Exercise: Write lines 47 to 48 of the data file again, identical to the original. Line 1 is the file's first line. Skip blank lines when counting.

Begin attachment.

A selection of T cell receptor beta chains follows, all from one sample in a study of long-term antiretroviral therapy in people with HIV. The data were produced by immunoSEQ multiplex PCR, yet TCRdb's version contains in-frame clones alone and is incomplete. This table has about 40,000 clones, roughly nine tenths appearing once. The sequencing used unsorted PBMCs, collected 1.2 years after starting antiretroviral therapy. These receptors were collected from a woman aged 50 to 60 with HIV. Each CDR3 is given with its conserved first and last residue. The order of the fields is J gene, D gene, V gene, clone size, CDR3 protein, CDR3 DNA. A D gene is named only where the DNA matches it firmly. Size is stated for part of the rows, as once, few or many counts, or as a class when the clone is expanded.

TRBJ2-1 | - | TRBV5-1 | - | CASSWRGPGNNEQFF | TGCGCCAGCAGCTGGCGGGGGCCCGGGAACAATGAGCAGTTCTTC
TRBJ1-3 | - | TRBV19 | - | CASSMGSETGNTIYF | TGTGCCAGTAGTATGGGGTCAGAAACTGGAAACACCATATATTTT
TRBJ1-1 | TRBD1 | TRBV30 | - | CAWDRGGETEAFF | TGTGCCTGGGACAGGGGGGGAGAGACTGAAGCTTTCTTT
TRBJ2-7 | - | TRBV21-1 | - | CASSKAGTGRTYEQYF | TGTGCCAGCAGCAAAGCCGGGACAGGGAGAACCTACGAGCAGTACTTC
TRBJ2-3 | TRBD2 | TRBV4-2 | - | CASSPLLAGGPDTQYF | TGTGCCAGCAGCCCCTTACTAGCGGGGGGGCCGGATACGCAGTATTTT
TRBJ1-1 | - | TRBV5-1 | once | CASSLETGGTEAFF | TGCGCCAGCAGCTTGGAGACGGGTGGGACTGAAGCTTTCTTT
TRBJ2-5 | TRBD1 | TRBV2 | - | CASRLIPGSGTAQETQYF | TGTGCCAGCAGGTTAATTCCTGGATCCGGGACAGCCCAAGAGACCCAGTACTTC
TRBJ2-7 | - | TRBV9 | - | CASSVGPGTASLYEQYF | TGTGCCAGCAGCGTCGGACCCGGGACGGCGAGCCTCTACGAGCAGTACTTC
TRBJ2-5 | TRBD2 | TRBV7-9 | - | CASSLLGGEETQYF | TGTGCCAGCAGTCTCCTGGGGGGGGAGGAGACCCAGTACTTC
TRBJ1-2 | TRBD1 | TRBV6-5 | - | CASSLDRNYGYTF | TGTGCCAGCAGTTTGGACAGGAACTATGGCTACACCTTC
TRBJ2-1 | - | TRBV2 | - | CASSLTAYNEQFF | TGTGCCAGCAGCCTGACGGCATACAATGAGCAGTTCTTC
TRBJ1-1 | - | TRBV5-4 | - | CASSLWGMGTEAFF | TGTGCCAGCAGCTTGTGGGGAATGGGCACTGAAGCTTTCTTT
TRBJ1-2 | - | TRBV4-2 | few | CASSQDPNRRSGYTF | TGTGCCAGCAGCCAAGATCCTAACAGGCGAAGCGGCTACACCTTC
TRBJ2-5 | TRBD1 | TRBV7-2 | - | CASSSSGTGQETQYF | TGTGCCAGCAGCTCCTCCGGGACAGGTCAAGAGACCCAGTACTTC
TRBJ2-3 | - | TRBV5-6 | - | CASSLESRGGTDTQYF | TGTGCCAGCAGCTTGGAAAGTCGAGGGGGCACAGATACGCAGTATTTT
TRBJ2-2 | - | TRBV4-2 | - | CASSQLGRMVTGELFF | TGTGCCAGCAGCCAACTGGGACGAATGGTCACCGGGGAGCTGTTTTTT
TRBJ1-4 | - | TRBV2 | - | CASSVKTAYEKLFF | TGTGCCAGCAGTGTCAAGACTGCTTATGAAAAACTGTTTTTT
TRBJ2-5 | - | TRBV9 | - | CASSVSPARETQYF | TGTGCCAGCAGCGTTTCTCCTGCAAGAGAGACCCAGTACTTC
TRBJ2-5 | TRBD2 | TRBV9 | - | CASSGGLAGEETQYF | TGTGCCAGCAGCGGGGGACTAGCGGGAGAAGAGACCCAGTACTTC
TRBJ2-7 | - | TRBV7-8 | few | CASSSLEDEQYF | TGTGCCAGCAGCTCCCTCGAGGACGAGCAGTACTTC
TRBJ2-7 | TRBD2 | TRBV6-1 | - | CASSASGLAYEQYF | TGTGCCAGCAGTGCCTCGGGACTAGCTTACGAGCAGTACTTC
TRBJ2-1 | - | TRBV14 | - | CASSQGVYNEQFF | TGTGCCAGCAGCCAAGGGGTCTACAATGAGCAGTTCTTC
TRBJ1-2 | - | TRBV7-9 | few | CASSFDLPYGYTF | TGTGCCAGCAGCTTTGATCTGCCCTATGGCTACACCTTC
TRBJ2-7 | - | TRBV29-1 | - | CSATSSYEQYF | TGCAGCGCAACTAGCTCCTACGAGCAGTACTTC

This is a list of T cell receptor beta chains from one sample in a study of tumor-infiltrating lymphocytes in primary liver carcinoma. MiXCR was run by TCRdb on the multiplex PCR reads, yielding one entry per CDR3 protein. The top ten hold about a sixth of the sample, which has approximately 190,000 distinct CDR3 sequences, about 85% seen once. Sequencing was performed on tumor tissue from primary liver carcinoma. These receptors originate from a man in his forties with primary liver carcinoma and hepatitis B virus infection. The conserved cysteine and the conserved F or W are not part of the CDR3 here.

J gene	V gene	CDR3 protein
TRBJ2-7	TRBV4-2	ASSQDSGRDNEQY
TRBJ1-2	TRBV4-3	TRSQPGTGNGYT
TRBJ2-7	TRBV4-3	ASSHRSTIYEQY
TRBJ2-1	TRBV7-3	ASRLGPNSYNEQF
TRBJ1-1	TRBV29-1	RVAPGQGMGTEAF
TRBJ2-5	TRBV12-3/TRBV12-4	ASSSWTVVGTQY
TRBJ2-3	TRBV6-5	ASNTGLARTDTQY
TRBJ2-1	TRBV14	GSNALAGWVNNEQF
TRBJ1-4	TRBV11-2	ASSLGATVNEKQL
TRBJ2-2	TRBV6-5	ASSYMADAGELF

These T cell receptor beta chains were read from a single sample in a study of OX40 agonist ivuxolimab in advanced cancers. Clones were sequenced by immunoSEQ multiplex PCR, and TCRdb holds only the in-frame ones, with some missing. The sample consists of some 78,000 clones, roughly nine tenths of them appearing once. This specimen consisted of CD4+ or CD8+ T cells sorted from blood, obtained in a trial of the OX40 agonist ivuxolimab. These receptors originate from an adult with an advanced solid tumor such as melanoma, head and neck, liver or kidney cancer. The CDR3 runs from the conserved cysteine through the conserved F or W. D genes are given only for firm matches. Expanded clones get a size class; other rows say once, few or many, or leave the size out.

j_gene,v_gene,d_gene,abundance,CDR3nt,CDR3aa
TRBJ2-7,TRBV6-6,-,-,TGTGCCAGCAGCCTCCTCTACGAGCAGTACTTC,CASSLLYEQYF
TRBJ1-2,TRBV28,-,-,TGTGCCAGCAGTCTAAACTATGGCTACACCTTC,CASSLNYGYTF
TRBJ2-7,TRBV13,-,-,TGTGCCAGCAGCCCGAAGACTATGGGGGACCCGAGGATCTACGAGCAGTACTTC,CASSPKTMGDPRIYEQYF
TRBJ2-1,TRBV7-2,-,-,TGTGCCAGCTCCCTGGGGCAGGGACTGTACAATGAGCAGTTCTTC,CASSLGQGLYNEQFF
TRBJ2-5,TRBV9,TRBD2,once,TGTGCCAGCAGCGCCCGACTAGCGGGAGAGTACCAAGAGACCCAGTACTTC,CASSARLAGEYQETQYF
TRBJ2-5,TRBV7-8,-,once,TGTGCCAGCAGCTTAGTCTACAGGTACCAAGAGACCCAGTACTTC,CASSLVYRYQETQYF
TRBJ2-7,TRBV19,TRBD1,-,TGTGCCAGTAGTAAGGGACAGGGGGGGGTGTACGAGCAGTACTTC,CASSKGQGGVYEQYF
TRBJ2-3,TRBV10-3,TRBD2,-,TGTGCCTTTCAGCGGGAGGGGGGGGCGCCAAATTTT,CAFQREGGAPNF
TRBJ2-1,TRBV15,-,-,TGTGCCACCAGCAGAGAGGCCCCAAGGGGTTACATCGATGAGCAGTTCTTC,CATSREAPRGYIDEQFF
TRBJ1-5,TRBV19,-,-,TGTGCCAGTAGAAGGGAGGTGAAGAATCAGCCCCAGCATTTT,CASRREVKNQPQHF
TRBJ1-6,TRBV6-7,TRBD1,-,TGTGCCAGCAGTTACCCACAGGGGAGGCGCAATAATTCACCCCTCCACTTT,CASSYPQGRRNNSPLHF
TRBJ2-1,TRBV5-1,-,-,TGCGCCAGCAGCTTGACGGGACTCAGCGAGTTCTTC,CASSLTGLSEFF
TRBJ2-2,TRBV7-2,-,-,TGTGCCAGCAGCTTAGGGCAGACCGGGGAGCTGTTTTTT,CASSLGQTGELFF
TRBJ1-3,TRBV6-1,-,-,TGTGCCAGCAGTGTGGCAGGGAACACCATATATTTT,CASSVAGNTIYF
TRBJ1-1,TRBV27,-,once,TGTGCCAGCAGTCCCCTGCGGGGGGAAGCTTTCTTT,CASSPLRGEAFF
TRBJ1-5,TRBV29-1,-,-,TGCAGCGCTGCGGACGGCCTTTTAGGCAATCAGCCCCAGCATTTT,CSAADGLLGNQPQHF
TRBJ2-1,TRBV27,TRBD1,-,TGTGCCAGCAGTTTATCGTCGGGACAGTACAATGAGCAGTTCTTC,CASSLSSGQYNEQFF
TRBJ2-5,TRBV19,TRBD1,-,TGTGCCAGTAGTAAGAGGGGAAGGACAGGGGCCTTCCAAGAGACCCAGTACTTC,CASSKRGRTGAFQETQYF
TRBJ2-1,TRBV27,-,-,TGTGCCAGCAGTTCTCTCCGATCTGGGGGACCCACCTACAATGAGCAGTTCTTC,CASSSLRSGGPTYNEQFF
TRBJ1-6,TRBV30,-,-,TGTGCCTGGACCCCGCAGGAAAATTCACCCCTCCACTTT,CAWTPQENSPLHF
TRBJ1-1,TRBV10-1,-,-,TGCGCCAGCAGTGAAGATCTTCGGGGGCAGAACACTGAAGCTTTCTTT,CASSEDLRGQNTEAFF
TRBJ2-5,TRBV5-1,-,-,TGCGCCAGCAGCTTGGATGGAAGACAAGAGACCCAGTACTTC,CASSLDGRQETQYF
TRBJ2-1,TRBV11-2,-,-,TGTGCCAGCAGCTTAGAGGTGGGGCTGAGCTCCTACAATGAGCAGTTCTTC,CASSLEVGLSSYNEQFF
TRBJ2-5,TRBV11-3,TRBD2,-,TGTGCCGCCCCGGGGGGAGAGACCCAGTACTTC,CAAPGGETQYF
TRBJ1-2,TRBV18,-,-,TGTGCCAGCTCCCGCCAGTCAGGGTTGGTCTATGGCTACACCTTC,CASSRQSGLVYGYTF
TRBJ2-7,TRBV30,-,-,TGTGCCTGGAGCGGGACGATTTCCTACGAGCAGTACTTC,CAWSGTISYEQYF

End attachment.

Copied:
TRBJ2-3,TRBV10-3,TRBD2,-,TGTGCCTTTCAGCGGGAGGGGGGGGCGCCAAATTTT,CAFQREGGAPNF
TRBJ2-1,TRBV15,-,-,TGTGCCACCAGCAGAGAGGCCCCAAGGGGTTACATCGATGAGCAGTTCTTC,CATSREAPRGYIDEQFF